Partial cross-protection against non-vaccine targeted HPV types has been reported for both licensed vaccines, although the clinical significance of this finding remains uncertain . In the FUTURE I / II and PATRICIA studies, conducted in young women, the bivalent vaccine showed significant efficacy against HPV31, 33, 45 and 52, and the tetravalent vaccine against HPV31. The bivalent vaccine showed significant efficacy against CIN2 + related to HPV31 and 33 (excluding co-infection with HPV16 and / or 18) and related to HPV45 (included co-infection with HPV16 and / or 18) [43, 44]. The possible cross-protection of the new nine-valence vaccine is still unknown. It would be necessary to evaluate whether the nine-valence vaccine also protects against other non-HPV oncogenic HPV types not included in this vaccine.
Concomitant infection by both genotypes 16 and 18 also suggests an interaction, with co-infection multiplicatively increasing the risk of high-grade lesions (adjusted OR = 63.58), with an adjusted AFe of 90% and 98% for isolated or joint infection, respectively. Thus, protection against infection with one of these genotypes (16 or 18) would prevent approximately 90% of high-grade lesions, while protection against both would prevent 98% of the high-grade lesions present in women co-infected with genotypes 16 and 18. These findings support the preventive impact of both the quadrivalent and the nine-valent HPV vaccine, as both cover genotypes 16 and 18 [19, 42, 45, 46].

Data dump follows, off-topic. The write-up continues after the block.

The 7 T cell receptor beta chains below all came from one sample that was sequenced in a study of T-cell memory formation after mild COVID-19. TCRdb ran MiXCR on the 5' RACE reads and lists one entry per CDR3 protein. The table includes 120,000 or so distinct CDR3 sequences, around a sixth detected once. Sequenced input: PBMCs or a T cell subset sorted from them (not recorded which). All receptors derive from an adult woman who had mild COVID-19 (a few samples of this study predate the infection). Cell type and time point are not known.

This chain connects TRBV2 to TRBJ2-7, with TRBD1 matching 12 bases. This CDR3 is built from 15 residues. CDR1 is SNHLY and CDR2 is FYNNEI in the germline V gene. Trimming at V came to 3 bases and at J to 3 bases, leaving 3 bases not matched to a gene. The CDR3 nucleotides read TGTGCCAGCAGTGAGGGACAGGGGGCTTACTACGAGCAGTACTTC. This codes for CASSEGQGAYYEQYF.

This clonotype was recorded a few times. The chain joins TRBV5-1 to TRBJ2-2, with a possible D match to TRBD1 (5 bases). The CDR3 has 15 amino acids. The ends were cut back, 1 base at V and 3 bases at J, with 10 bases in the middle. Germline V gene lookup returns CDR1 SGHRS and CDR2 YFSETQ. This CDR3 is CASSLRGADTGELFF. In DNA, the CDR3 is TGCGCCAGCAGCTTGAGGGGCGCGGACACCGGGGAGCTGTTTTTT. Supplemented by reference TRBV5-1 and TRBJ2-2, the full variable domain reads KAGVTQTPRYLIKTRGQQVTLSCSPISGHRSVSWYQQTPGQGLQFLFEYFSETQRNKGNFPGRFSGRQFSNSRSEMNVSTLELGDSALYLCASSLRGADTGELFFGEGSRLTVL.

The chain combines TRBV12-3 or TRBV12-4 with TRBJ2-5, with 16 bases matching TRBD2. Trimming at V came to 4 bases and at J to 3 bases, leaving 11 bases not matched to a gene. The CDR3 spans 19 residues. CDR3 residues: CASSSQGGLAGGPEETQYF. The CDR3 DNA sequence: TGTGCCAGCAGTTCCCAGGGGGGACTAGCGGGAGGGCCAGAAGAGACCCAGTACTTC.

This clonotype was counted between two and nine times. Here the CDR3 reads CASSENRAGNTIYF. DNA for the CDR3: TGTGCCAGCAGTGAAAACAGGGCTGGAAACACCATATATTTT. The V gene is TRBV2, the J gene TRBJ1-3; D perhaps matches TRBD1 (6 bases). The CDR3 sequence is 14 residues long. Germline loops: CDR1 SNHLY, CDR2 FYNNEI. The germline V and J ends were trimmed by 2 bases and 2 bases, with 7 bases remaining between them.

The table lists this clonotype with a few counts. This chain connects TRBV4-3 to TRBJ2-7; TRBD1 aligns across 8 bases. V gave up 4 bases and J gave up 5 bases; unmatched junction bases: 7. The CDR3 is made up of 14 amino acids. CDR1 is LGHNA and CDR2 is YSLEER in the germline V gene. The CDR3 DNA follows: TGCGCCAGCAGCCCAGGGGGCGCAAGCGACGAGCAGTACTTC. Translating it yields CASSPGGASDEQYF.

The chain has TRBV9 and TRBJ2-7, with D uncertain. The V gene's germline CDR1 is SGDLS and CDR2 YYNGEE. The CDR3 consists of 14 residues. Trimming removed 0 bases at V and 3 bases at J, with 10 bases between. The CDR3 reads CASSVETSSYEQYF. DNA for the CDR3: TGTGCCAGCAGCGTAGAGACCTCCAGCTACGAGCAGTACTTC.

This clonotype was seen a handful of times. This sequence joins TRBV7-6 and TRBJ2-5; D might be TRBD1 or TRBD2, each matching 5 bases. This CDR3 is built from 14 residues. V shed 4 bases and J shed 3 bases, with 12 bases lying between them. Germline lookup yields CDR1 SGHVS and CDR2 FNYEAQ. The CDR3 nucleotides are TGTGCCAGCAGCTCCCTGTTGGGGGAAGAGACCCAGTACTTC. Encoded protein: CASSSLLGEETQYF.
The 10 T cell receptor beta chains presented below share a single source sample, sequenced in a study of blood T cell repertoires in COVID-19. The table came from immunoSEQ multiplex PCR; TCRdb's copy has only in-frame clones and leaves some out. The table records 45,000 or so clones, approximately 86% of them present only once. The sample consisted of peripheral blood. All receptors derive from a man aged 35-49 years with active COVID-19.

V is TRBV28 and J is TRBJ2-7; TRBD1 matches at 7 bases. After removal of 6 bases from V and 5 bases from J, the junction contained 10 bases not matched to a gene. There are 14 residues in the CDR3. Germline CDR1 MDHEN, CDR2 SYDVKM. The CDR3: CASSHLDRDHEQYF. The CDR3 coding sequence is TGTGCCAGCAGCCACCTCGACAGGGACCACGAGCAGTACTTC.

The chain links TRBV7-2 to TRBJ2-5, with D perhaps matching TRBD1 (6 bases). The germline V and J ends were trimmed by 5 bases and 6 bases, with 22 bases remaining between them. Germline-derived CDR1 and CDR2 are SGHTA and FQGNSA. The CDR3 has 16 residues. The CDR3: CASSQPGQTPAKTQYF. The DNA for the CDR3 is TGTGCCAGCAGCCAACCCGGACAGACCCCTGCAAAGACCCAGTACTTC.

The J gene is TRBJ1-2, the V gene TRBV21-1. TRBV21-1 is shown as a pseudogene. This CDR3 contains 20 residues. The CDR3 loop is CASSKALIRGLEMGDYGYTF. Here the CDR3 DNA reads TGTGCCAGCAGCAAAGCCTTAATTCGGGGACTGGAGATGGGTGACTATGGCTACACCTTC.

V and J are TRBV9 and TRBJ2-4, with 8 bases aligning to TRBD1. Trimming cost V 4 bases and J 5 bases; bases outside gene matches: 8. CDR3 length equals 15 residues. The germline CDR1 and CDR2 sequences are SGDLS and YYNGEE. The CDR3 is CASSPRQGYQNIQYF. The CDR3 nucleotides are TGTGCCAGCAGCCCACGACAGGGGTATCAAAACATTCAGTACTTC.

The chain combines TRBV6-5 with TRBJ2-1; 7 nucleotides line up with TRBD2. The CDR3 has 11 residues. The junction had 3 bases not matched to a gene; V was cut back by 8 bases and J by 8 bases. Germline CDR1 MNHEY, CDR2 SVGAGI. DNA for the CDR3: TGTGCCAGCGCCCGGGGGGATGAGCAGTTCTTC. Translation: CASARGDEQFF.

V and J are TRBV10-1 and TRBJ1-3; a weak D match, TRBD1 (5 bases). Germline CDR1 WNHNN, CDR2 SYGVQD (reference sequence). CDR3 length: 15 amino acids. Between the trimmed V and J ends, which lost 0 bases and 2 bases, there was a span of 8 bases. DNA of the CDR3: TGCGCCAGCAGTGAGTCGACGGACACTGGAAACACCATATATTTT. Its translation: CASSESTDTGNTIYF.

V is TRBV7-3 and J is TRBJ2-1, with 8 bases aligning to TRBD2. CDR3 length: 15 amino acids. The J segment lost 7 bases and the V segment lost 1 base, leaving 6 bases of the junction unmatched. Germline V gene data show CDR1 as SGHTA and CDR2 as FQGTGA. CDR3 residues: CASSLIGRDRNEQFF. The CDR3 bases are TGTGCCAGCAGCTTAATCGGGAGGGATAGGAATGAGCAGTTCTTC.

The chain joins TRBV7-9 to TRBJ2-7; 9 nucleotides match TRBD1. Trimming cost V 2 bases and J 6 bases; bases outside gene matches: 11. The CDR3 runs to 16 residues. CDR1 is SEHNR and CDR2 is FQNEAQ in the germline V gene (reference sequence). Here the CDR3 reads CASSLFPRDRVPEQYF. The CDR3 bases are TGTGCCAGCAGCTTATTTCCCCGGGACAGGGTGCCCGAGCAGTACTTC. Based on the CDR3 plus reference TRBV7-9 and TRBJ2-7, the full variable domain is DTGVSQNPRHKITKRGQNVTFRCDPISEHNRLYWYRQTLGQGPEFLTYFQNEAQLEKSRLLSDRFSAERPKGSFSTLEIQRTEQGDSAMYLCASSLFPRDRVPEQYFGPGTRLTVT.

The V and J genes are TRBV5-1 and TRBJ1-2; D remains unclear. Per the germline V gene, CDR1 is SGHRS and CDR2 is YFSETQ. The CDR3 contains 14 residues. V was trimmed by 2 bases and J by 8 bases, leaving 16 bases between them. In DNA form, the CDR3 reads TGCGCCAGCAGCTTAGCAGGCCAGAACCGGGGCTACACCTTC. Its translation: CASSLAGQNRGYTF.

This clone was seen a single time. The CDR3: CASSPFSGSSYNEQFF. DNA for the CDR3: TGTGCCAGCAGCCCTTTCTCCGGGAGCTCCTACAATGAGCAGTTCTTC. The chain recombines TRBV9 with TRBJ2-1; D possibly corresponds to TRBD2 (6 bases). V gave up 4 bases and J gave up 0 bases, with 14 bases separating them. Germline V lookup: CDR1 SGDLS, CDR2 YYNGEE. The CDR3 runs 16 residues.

The new nine-valent HPV virus-like particle includes the four HPV types (6, 11, 16 and 18) present in the quadrivalent HPV vaccine, plus five additional oncogenic types (31, 33, 45, 52, and 58) and potentially increases the overall prevention of cervical cancer from around 70% to around 90% . Our study supports this increased efficacy. The greater level of protection by the new nine-valent HPV vaccine compared with that of the quadrivalent HPV vaccine is likely to have an observable impact, given our finding that these genotypes on their own (in the absence of infection by genotypes 16 or 18) remained significantly associated with high grade lesions, with an adjusted AFe of 72%. Thus, our results suggest that had the 121 patients who presented with at least one of these HPV genotypes (but not genotype 16 or 18) been vaccinated with the new nine-valent HPV vaccine, approximately 72% of the high-grade lesions present in these women would have been prevented. In other words, if all these 121 patients had been vaccinated, and the efficacy of the vaccination for these genotypes (31, 33, 45, 52, and 58) was 100%, approximately 87 high-grade lesions would have been prevented. Joura et al. showed an efficacy of 96.7% against high-grade lesions related with infection by HPV 31, 33, 45, 52, and 58 in their analysis of a cohort of 14,215 women aged 16 to 26 years . Monsonego et al. showed that a high proportion of high-grade cervical lesions (60.6% of genotyping assay-positive CIN2+) were associated with HPV types 31, 33, 45, 52, or 58 .